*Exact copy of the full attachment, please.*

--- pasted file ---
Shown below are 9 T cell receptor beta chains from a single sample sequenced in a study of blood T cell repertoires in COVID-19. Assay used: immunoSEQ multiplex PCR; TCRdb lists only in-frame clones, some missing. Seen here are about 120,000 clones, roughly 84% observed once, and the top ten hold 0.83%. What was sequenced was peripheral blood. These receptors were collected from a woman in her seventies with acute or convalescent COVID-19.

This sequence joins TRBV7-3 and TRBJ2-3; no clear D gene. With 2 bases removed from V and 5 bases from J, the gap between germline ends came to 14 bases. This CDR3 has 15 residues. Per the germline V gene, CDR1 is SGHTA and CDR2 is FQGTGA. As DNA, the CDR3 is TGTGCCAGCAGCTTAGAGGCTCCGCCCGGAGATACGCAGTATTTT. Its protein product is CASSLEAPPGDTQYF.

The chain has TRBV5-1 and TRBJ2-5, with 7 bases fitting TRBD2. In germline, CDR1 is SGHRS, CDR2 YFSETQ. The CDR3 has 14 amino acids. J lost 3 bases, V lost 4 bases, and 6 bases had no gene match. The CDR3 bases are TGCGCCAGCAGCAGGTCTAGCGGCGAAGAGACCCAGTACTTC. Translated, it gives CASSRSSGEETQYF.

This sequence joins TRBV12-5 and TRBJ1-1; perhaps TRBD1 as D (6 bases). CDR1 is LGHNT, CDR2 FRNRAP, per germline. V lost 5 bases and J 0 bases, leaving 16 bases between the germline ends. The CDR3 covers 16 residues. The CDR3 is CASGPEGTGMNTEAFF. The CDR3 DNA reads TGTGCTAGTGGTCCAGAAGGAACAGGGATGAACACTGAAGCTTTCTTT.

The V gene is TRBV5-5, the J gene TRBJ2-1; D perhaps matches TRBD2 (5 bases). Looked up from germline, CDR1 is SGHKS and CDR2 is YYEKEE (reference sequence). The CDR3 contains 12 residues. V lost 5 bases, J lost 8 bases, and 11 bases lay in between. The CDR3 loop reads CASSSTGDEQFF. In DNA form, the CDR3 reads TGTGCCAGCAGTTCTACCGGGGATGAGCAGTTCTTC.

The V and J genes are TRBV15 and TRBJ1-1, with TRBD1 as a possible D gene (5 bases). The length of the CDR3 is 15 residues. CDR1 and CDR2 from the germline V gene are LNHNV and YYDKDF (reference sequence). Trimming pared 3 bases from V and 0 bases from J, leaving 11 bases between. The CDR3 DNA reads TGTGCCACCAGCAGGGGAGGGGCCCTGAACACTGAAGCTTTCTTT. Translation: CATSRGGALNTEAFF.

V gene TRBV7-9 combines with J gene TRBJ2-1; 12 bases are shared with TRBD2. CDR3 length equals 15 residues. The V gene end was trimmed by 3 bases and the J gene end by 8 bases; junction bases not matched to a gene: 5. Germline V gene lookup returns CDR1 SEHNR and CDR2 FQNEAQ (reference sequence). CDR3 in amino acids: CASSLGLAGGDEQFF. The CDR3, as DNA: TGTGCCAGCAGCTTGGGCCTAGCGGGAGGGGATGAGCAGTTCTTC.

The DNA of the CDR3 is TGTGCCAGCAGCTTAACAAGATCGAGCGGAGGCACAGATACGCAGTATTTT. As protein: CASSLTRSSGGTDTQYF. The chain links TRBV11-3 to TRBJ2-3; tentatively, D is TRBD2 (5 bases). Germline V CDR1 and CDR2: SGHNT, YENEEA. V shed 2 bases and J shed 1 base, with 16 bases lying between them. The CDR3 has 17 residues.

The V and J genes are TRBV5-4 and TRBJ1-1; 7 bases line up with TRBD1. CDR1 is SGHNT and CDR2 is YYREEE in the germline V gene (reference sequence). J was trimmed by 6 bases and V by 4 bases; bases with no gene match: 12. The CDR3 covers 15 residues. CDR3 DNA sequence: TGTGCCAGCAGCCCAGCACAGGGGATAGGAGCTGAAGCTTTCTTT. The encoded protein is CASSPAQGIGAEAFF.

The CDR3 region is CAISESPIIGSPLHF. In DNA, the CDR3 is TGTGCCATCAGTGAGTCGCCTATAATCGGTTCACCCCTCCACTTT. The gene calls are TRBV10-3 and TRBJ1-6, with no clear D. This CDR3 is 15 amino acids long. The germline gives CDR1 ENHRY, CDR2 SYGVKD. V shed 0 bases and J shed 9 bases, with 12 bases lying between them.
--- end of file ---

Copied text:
Shown below are 9 T cell receptor beta chains from a single sample sequenced in a study of blood T cell repertoires in COVID-19. Assay used: immunoSEQ multiplex PCR; TCRdb lists only in-frame clones, some missing. Seen here are about 120,000 clones, roughly 84% observed once, and the top ten hold 0.83%. What was sequenced was peripheral blood. These receptors were collected from a woman in her seventies with acute or convalescent COVID-19.

This sequence joins TRBV7-3 and TRBJ2-3; no clear D gene. With 2 bases removed from V and 5 bases from J, the gap between germline ends came to 14 bases. This CDR3 has 15 residues. Per the germline V gene, CDR1 is SGHTA and CDR2 is FQGTGA. As DNA, the CDR3 is TGTGCCAGCAGCTTAGAGGCTCCGCCCGGAGATACGCAGTATTTT. Its protein product is CASSLEAPPGDTQYF.

The chain has TRBV5-1 and TRBJ2-5, with 7 bases fitting TRBD2. In germline, CDR1 is SGHRS, CDR2 YFSETQ. The CDR3 has 14 amino acids. J lost 3 bases, V lost 4 bases, and 6 bases had no gene match. The CDR3 bases are TGCGCCAGCAGCAGGTCTAGCGGCGAAGAGACCCAGTACTTC. Translated, it gives CASSRSSGEETQYF.

This sequence joins TRBV12-5 and TRBJ1-1; perhaps TRBD1 as D (6 bases). CDR1 is LGHNT, CDR2 FRNRAP, per germline. V lost 5 bases and J 0 bases, leaving 16 bases between the germline ends. The CDR3 covers 16 residues. The CDR3 is CASGPEGTGMNTEAFF. The CDR3 DNA reads TGTGCTAGTGGTCCAGAAGGAACAGGGATGAACACTGAAGCTTTCTTT.

The V gene is TRBV5-5, the J gene TRBJ2-1; D perhaps matches TRBD2 (5 bases). Looked up from germline, CDR1 is SGHKS and CDR2 is YYEKEE (reference sequence). The CDR3 contains 12 residues. V lost 5 bases, J lost 8 bases, and 11 bases lay in between. The CDR3 loop reads CASSSTGDEQFF. In DNA form, the CDR3 reads TGTGCCAGCAGTTCTACCGGGGATGAGCAGTTCTTC.

The V and J genes are TRBV15 and TRBJ1-1, with TRBD1 as a possible D gene (5 bases). The length of the CDR3 is 15 residues. CDR1 and CDR2 from the germline V gene are LNHNV and YYDKDF (reference sequence). Trimming pared 3 bases from V and 0 bases from J, leaving 11 bases between. The CDR3 DNA reads TGTGCCACCAGCAGGGGAGGGGCCCTGAACACTGAAGCTTTCTTT. Translation: CATSRGGALNTEAFF.

V gene TRBV7-9 combines with J gene TRBJ2-1; 12 bases are shared with TRBD2. CDR3 length equals 15 residues. The V gene end was trimmed by 3 bases and the J gene end by 8 bases; junction bases not matched to a gene: 5. Germline V gene lookup returns CDR1 SEHNR and CDR2 FQNEAQ (reference sequence). CDR3 in amino acids: CASSLGLAGGDEQFF. The CDR3, as DNA: TGTGCCAGCAGCTTGGGCCTAGCGGGAGGGGATGAGCAGTTCTTC.

The DNA of the CDR3 is TGTGCCAGCAGCTTAACAAGATCGAGCGGAGGCACAGATACGCAGTATTTT. As protein: CASSLTRSSGGTDTQYF. The chain links TRBV11-3 to TRBJ2-3; tentatively, D is TRBD2 (5 bases). Germline V CDR1 and CDR2: SGHNT, YENEEA. V shed 2 bases and J shed 1 base, with 16 bases lying between them. The CDR3 has 17 residues.

The V and J genes are TRBV5-4 and TRBJ1-1; 7 bases line up with TRBD1. CDR1 is SGHNT and CDR2 is YYREEE in the germline V gene (reference sequence). J was trimmed by 6 bases and V by 4 bases; bases with no gene match: 12. The CDR3 covers 15 residues. CDR3 DNA sequence: TGTGCCAGCAGCCCAGCACAGGGGATAGGAGCTGAAGCTTTCTTT. The encoded protein is CASSPAQGIGAEAFF.

The CDR3 region is CAISESPIIGSPLHF. In DNA, the CDR3 is TGTGCCATCAGTGAGTCGCCTATAATCGGTTCACCCCTCCACTTT. The gene calls are TRBV10-3 and TRBJ1-6, with no clear D. This CDR3 is 15 amino acids long. The germline gives CDR1 ENHRY, CDR2 SYGVKD. V shed 0 bases and J shed 9 bases, with 12 bases lying between them.